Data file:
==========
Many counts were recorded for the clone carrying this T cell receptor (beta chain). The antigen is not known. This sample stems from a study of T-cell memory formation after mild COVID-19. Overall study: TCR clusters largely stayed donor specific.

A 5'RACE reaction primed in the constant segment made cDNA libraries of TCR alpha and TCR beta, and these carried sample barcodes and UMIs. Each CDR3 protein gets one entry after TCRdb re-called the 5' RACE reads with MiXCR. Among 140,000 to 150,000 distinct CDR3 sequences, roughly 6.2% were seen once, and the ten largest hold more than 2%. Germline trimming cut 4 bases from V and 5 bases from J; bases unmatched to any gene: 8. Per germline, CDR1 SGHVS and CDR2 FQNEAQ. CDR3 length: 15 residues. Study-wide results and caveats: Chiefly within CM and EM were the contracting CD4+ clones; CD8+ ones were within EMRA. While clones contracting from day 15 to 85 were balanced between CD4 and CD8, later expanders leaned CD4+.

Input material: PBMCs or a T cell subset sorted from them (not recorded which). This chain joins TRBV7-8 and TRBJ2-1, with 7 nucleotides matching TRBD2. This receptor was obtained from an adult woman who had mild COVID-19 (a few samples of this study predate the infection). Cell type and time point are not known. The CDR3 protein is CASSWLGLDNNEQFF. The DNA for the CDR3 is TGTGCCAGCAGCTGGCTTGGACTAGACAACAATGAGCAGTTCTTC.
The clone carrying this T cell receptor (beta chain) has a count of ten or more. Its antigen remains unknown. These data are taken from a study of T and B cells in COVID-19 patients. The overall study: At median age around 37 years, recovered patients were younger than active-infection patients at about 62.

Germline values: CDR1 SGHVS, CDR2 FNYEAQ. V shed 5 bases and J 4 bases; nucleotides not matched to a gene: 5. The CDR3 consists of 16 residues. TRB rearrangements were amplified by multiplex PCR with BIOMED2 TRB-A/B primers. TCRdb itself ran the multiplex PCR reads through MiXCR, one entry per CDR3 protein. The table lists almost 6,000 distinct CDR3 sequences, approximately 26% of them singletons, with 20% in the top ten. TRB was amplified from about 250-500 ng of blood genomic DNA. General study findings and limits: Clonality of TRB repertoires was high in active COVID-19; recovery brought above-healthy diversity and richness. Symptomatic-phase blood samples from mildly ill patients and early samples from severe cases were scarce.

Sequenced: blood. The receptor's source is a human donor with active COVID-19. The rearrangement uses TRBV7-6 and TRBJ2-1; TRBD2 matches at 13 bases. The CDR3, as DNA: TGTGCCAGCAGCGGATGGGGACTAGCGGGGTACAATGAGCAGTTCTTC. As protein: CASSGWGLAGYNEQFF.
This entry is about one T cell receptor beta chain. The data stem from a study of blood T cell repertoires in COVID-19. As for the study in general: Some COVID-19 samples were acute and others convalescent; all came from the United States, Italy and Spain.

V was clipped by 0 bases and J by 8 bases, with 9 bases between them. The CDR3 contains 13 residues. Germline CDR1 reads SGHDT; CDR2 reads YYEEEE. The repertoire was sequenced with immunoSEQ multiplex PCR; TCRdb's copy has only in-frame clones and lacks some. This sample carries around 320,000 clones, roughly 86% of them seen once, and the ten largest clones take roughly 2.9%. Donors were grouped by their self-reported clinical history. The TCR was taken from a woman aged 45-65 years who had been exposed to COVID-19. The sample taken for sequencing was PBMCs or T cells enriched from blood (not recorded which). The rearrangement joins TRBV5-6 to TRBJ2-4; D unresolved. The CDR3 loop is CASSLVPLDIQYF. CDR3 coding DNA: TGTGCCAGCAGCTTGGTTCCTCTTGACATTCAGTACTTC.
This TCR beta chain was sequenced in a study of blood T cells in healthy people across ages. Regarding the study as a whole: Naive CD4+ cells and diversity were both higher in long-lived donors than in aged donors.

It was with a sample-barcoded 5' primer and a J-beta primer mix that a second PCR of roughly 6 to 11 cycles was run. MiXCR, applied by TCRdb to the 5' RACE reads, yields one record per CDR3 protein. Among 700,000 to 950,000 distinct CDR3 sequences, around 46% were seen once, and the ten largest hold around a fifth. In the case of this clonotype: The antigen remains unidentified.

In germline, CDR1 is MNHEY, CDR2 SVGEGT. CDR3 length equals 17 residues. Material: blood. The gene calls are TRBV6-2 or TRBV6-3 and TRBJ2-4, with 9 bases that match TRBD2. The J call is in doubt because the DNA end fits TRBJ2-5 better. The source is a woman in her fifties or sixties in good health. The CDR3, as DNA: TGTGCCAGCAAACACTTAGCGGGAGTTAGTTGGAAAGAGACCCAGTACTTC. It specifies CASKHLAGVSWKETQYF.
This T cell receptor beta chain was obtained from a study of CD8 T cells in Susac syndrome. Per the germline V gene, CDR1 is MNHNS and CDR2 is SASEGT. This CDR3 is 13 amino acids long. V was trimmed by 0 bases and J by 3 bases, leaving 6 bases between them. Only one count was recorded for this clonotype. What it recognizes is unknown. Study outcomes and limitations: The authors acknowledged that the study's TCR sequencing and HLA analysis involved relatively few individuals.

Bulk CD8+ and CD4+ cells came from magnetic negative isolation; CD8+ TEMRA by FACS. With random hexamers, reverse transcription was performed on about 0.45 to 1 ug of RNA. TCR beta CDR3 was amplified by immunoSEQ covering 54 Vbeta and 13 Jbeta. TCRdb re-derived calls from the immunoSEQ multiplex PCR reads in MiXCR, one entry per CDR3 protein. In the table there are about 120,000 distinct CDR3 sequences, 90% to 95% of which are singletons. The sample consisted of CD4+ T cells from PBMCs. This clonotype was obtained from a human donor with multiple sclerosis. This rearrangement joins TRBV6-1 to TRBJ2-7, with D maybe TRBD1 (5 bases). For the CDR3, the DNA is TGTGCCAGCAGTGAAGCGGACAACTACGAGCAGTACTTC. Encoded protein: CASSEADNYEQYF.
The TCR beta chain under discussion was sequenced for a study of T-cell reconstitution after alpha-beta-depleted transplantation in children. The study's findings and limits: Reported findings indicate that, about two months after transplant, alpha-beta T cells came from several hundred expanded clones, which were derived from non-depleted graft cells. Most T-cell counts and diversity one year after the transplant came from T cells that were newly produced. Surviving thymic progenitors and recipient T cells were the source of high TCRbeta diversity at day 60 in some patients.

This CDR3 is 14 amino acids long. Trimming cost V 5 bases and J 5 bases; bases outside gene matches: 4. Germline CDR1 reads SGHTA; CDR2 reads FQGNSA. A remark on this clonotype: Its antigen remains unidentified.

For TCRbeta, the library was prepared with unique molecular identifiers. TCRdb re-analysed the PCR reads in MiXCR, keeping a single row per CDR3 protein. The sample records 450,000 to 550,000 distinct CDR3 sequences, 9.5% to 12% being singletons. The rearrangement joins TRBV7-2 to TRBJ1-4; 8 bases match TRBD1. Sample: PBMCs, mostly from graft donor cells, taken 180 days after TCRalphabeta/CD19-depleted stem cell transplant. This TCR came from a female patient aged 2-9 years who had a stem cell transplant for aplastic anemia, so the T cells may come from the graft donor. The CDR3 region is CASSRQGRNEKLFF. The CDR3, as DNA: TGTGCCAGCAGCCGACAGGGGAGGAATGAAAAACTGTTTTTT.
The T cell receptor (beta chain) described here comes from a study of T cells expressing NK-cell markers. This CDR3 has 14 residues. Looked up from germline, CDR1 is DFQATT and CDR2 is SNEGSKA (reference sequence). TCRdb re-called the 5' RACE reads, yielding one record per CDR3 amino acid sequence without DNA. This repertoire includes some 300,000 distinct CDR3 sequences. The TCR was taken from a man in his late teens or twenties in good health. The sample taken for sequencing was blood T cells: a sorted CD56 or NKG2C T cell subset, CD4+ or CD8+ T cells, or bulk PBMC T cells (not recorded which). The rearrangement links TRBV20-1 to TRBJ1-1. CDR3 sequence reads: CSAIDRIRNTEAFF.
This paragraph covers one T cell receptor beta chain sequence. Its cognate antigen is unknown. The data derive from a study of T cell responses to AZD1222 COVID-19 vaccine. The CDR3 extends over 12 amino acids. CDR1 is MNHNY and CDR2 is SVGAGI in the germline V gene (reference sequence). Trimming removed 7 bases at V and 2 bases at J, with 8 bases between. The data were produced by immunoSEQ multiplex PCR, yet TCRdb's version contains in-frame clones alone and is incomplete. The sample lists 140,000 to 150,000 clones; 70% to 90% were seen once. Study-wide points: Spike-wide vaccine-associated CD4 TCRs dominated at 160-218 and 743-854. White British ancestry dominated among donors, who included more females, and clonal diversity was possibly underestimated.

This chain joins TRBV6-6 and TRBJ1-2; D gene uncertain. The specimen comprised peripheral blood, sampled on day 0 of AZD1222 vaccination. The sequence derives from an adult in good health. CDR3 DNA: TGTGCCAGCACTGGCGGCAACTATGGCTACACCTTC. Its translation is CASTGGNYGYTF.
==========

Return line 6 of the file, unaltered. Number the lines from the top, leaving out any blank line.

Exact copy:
Sequenced: blood. The receptor's source is a human donor with active COVID-19. The rearrangement uses TRBV7-6 and TRBJ2-1; TRBD2 matches at 13 bases. The CDR3, as DNA: TGTGCCAGCAGCGGATGGGGACTAGCGGGGTACAATGAGCAGTTCTTC. As protein: CASSGWGLAGYNEQFF.